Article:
Observation of the morphology of composite degradation was carried out with SEM. All specimens were mounted on aluminum stubs, sputter-coated with ∼20 nm of gold/palladium and finally examined at 2000× and 20,000× magnification using a Hitachi SEM (Model S-3500N, Tokyo, Japan) with an accelerating voltage of 15 kV.

Materials and methods

Materials

Four types of composite resin including a nanohybrid (Grandio), a complex nanohybrid (Premisa), a nanofill (Filtek Z350), and a microhybrid (Estelite Sigma) were tested ( Table 1 ). Four types of fluoride agents including 3 acidulated APF gels and 1 neutral fluoride gel were tested ( Table 2 ).

Table 1
Composite resins used in the study.
Products (batch number) Filler (wt%) Type Filler composition Filler size Manufacturer
Premisa (3001513) 84% Complex nanohybrid Silica nanoparticles 20 nm Kerr Corp., Orange, CA, USA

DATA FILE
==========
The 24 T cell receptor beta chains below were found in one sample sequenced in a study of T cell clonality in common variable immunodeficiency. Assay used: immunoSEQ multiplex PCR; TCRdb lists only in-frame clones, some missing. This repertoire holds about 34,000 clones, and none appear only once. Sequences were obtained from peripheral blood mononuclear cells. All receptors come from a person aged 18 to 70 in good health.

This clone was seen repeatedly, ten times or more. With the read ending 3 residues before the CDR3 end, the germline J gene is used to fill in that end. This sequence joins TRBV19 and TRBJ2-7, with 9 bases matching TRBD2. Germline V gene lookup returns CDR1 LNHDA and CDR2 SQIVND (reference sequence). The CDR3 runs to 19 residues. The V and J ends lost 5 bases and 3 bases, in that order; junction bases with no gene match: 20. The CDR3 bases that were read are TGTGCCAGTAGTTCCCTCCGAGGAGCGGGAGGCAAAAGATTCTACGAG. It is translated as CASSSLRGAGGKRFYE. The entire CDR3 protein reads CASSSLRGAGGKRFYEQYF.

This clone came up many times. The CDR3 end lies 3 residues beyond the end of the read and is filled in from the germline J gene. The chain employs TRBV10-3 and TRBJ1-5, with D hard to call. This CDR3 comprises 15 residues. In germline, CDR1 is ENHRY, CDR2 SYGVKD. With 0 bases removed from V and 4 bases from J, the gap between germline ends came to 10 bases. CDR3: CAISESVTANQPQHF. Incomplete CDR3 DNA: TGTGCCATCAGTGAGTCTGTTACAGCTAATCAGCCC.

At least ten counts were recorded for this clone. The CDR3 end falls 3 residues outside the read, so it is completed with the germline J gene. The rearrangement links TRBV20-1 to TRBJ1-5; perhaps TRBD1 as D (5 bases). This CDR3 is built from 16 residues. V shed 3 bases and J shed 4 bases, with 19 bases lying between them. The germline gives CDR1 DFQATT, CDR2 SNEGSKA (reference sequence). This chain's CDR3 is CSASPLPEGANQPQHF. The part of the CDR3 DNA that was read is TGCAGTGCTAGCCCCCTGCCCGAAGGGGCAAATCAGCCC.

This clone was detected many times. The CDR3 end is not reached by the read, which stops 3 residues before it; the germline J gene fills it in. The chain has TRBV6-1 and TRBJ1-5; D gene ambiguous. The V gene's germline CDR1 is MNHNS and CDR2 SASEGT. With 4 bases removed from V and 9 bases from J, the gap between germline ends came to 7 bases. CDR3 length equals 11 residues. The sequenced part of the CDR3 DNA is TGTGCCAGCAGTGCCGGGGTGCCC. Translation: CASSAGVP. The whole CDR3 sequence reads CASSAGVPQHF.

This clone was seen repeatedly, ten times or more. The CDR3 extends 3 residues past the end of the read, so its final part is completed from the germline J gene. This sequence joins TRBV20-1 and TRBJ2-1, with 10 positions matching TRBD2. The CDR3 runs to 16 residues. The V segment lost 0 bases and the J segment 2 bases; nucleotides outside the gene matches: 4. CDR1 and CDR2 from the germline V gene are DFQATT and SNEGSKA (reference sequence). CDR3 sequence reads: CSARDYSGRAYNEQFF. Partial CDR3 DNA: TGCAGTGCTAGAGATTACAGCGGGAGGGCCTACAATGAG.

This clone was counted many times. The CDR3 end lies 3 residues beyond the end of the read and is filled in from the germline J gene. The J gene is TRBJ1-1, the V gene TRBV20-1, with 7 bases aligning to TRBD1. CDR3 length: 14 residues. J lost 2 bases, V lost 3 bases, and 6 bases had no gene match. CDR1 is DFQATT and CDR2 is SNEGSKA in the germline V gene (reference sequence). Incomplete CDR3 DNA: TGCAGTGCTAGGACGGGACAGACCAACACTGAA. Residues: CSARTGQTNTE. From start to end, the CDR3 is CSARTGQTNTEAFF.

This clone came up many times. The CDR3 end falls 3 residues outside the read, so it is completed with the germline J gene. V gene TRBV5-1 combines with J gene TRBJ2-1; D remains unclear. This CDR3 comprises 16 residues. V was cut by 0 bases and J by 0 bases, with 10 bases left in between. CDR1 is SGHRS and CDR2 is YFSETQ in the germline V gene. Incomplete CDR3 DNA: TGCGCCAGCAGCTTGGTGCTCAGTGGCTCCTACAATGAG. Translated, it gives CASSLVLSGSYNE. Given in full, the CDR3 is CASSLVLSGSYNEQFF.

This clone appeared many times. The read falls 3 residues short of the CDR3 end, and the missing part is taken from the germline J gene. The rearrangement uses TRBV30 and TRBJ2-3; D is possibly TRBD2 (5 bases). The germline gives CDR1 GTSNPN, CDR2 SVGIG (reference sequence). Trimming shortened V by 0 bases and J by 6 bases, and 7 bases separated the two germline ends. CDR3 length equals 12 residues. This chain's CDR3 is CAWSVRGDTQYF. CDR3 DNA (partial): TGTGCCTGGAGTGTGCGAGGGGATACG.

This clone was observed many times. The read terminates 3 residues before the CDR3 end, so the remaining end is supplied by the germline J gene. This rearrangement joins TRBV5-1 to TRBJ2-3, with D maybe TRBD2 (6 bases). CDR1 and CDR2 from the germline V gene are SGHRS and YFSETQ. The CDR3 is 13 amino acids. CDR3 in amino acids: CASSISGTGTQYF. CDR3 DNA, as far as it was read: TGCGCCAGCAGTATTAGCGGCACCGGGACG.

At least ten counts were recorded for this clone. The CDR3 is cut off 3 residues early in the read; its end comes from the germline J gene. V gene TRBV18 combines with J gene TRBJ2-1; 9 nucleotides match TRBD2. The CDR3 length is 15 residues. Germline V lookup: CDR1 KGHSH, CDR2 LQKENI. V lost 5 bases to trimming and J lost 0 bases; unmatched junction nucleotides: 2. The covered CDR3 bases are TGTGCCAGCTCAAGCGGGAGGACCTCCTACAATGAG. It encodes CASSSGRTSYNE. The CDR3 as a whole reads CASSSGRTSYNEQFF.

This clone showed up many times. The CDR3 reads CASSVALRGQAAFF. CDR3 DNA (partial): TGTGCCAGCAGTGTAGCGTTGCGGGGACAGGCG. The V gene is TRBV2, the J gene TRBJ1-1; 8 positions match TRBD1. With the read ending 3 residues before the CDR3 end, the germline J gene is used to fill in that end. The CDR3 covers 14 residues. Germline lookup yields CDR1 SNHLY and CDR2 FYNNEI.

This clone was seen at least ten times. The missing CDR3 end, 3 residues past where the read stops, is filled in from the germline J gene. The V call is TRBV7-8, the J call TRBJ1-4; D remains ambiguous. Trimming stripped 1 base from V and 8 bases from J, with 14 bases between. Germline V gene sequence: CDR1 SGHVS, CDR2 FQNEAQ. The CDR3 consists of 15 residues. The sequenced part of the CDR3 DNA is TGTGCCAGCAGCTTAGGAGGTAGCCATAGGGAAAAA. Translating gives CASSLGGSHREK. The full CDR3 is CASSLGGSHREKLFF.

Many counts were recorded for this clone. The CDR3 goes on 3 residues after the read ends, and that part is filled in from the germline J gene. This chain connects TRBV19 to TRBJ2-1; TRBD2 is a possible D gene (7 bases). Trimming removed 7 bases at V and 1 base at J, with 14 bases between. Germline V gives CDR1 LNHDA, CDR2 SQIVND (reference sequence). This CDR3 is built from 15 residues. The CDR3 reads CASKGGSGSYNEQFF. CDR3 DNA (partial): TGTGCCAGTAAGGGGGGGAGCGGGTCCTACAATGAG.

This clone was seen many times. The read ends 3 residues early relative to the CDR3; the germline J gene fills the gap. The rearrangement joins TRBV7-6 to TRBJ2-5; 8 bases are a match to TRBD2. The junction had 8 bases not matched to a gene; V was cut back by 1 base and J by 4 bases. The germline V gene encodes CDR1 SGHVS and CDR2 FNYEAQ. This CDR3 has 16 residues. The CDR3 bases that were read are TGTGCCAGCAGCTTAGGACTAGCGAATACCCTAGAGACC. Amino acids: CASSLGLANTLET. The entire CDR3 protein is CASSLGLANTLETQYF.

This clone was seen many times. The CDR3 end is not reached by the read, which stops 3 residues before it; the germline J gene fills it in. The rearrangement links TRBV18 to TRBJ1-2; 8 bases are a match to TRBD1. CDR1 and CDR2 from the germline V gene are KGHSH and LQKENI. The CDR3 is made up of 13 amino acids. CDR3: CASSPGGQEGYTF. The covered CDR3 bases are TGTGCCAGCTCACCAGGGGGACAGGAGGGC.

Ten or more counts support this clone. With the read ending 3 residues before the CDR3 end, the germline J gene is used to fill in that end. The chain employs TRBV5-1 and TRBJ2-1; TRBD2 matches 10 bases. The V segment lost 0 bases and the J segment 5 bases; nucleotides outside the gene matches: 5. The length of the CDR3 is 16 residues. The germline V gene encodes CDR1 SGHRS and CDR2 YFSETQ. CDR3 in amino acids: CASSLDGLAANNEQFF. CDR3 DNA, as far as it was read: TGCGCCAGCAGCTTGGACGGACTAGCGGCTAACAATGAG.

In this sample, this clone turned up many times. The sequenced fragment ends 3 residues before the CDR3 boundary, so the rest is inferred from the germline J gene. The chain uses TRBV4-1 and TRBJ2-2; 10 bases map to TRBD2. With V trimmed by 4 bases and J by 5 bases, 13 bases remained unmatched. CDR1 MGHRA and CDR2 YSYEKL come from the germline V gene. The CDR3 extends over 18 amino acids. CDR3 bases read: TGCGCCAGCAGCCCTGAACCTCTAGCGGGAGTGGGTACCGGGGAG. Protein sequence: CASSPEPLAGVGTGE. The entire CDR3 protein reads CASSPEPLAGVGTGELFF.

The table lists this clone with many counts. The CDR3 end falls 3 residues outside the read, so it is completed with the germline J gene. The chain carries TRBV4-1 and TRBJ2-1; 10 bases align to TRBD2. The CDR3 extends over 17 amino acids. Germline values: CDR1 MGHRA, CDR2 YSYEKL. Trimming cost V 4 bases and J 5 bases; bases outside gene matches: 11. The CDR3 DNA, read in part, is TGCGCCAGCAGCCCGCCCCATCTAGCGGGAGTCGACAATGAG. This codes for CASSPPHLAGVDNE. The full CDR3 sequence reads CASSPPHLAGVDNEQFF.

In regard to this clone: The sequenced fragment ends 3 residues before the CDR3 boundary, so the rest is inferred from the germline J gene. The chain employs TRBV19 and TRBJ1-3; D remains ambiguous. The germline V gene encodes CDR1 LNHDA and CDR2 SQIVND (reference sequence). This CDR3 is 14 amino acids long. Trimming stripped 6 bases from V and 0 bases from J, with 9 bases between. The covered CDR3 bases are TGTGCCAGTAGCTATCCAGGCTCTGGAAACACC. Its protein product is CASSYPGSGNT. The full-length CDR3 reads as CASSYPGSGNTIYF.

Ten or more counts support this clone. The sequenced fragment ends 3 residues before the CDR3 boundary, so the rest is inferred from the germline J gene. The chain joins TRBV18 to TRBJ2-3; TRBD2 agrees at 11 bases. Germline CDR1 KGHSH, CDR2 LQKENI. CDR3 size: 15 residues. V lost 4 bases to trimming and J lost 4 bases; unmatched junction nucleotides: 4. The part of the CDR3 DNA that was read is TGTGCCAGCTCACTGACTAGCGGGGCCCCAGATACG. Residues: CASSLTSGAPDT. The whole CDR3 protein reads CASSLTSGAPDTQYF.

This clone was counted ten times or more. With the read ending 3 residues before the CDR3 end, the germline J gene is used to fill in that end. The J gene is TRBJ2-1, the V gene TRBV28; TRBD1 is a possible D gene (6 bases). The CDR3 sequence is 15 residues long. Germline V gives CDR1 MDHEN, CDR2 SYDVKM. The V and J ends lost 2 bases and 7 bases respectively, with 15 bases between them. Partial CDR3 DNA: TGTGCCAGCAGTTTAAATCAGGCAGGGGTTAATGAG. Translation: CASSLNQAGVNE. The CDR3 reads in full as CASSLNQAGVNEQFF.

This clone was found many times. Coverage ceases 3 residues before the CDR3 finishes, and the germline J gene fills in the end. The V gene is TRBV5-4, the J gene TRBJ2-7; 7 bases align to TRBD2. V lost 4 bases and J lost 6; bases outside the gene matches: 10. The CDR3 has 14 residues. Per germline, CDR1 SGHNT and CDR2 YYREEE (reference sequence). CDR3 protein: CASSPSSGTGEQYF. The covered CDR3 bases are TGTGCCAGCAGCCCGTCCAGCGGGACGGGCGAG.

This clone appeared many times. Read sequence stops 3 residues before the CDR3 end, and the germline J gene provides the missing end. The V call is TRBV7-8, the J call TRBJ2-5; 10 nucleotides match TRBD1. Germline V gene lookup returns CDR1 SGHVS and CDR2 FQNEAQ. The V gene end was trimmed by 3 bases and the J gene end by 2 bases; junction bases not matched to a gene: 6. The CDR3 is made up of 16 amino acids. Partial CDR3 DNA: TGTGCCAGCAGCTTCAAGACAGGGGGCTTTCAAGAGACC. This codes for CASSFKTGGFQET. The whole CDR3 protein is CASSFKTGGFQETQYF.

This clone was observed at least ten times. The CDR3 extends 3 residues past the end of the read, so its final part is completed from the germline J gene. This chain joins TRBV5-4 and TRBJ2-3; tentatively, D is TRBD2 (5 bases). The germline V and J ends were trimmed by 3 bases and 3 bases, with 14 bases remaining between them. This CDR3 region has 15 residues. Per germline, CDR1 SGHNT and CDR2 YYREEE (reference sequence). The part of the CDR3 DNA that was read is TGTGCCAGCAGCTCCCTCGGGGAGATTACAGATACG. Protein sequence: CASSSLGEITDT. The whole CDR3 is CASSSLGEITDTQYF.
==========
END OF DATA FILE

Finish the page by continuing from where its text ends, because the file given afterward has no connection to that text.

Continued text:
Barium glass 0.4 μm
Prepolymerized fillers 30–50 μm
Filtek Z350 (8RT) 78.5% Nanofill Non-aggregated nanosilica filler Aggregated zirconia/silica nanoclusters (with primary zirconia/silica particles) 20 nm 3M ESPE, St. Paul, MN, USA
0.6–1.4 μm
(5–20 nm)
Estelite Sigma (E686) 82% Microhybrid Prepolymerized spherical silica-zirconia particles 0.1–0.3 μm Tokuyama Dental Corp, Taitu-Ku, Tokyo, Japan
Grandio (0847480) 87% Nanohybrid Silica nanofiller 20–50 nm Voco, Cuxhaven, Germany
Barium-alumina borosilicate microfiller 0.1–2.5 μm
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Nov 28, 2017 | Posted by in Dental Materials | Comments Off on The roughness, microhardness, and surface analysis of nanocomposites after application of topical fluoride gels